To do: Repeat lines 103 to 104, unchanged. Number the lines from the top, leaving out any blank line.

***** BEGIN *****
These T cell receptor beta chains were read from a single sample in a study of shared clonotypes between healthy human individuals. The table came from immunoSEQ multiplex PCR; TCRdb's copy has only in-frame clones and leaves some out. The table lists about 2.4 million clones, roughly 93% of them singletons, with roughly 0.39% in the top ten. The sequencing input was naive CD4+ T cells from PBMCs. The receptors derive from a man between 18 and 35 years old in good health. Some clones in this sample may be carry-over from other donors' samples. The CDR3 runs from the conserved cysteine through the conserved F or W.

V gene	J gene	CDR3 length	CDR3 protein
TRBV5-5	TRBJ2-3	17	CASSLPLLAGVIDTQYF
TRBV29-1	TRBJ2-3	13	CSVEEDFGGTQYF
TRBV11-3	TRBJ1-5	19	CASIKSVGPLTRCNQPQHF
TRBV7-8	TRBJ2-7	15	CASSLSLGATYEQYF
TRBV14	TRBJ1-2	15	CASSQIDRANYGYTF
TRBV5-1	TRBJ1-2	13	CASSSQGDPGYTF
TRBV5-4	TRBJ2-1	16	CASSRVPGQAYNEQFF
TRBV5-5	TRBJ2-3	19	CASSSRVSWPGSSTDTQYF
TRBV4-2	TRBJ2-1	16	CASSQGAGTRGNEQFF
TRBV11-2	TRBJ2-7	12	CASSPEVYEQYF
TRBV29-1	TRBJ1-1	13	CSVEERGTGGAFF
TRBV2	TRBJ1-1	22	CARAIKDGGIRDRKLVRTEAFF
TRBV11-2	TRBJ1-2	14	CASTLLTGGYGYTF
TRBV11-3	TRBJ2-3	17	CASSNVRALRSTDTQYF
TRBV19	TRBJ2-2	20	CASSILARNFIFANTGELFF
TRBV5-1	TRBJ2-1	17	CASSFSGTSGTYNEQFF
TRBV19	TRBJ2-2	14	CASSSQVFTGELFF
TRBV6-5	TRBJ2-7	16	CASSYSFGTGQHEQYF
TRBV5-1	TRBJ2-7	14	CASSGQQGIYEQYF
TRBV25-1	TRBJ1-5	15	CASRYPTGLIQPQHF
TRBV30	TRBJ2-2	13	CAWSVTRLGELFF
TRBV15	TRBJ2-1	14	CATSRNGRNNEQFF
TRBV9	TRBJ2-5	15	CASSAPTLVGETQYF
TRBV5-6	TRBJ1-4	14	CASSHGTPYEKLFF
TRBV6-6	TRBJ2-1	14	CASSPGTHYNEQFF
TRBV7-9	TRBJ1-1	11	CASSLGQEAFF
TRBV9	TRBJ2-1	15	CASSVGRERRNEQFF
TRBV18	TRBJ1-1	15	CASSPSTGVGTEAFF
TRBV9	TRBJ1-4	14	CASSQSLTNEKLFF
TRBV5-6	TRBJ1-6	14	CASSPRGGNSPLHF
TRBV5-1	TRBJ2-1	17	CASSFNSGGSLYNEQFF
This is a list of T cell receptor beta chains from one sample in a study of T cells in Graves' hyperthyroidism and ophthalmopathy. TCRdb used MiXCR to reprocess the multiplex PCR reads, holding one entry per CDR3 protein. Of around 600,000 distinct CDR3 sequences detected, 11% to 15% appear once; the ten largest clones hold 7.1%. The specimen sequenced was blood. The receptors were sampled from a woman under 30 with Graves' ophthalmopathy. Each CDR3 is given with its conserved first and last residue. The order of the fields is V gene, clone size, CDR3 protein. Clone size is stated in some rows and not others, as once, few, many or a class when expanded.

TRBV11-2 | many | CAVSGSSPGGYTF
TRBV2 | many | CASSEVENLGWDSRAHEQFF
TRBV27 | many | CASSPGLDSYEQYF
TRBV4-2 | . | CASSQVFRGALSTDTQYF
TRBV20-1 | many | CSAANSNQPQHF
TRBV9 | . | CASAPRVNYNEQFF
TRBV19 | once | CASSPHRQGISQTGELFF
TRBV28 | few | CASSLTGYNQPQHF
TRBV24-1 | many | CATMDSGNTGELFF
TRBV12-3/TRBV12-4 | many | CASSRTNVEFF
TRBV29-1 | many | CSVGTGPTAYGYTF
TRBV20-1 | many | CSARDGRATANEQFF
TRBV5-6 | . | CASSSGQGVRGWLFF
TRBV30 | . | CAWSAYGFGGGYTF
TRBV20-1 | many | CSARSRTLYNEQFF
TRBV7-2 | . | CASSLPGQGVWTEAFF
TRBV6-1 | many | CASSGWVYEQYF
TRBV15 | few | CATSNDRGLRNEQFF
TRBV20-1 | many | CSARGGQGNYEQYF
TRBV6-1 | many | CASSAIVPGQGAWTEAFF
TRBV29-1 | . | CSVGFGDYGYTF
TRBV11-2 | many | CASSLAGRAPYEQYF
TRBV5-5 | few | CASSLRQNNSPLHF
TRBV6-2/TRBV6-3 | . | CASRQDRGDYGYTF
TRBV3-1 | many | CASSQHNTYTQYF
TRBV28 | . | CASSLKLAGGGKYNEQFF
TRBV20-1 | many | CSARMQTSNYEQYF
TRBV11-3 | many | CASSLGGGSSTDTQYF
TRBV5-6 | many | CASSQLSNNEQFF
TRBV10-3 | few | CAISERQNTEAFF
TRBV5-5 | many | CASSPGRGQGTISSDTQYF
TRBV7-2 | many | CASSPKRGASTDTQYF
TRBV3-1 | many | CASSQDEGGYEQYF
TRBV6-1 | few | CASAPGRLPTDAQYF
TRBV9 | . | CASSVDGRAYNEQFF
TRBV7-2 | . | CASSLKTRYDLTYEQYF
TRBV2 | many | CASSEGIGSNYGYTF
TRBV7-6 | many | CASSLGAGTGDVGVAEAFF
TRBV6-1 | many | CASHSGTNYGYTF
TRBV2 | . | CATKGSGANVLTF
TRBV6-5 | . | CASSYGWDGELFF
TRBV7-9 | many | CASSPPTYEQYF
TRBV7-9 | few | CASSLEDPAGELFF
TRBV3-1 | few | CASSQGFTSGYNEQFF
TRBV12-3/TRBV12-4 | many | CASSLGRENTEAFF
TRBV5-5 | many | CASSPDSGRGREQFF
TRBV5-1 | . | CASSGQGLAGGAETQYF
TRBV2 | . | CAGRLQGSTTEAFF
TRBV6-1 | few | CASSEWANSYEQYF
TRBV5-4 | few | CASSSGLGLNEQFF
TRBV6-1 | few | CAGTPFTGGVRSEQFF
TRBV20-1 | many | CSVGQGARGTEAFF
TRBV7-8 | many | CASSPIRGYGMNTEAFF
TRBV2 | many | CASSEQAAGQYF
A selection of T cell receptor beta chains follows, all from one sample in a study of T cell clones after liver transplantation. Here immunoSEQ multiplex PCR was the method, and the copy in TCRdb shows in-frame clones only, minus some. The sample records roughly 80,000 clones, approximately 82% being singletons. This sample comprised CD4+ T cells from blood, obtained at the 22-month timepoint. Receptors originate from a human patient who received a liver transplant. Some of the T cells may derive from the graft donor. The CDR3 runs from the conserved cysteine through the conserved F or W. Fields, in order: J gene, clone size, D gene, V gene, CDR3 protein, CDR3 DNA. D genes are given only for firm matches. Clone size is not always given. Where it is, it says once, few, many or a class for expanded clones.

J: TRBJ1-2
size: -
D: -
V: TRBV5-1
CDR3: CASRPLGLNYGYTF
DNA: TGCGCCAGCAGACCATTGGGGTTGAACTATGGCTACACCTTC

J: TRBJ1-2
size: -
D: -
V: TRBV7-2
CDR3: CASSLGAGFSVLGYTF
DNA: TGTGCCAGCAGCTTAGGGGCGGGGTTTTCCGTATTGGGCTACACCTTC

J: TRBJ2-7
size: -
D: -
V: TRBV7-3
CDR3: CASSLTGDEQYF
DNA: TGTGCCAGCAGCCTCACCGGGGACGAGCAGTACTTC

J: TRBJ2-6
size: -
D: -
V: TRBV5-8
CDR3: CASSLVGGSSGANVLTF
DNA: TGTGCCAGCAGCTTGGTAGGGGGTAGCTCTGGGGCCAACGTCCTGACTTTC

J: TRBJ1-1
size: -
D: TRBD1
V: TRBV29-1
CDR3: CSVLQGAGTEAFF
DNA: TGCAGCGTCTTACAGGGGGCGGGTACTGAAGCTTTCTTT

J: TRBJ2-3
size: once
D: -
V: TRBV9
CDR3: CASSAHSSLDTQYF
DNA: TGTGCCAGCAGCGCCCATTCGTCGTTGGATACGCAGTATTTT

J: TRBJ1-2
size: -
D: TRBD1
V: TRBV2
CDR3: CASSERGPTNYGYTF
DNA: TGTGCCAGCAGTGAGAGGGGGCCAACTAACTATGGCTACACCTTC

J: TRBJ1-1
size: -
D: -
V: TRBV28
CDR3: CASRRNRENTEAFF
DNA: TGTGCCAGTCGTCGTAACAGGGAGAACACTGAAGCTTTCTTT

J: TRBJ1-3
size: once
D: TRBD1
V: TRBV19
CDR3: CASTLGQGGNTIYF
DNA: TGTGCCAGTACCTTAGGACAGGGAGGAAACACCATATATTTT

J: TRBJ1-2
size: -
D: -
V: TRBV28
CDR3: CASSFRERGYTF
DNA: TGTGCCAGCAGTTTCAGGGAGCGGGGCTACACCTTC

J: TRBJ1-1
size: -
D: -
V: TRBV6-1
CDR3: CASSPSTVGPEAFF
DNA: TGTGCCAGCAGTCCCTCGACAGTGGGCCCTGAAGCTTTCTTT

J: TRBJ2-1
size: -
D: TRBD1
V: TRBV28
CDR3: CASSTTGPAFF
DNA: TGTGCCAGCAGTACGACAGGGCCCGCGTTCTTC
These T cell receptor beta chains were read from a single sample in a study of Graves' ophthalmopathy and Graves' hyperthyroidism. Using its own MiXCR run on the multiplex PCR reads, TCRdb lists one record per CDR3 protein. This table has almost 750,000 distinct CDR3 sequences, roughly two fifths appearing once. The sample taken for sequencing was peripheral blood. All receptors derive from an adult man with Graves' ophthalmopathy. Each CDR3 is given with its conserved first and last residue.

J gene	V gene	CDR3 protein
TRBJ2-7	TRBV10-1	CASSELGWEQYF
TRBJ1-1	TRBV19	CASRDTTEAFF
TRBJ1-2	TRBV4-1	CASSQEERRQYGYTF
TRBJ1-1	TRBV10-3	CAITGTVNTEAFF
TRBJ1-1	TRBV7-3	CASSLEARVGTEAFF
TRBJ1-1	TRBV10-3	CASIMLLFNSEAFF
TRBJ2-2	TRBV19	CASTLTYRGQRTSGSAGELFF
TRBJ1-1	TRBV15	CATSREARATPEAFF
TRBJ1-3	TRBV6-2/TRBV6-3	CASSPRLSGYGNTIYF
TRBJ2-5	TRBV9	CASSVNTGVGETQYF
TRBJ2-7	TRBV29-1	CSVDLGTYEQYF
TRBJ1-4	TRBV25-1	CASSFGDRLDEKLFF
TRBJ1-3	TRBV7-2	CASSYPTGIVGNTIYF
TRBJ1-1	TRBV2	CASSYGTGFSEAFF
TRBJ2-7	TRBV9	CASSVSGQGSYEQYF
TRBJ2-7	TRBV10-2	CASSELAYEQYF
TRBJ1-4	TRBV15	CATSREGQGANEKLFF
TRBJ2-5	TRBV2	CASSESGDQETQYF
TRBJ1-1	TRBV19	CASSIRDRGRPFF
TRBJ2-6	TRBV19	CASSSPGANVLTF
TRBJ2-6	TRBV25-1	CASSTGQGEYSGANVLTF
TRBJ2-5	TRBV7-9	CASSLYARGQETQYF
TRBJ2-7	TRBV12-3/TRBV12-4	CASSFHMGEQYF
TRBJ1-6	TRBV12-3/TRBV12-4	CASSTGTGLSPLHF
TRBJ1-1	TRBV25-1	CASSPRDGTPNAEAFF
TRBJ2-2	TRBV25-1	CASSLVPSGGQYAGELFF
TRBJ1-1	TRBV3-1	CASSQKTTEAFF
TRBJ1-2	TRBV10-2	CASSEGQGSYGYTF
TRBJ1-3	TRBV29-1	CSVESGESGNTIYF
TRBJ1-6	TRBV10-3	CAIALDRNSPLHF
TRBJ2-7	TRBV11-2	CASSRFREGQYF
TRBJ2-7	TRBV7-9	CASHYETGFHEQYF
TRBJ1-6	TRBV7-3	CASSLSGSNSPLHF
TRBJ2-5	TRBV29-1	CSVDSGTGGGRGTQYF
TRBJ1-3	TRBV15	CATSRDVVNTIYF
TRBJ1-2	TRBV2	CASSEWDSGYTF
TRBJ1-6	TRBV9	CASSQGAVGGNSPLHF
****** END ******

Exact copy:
size: -
D: -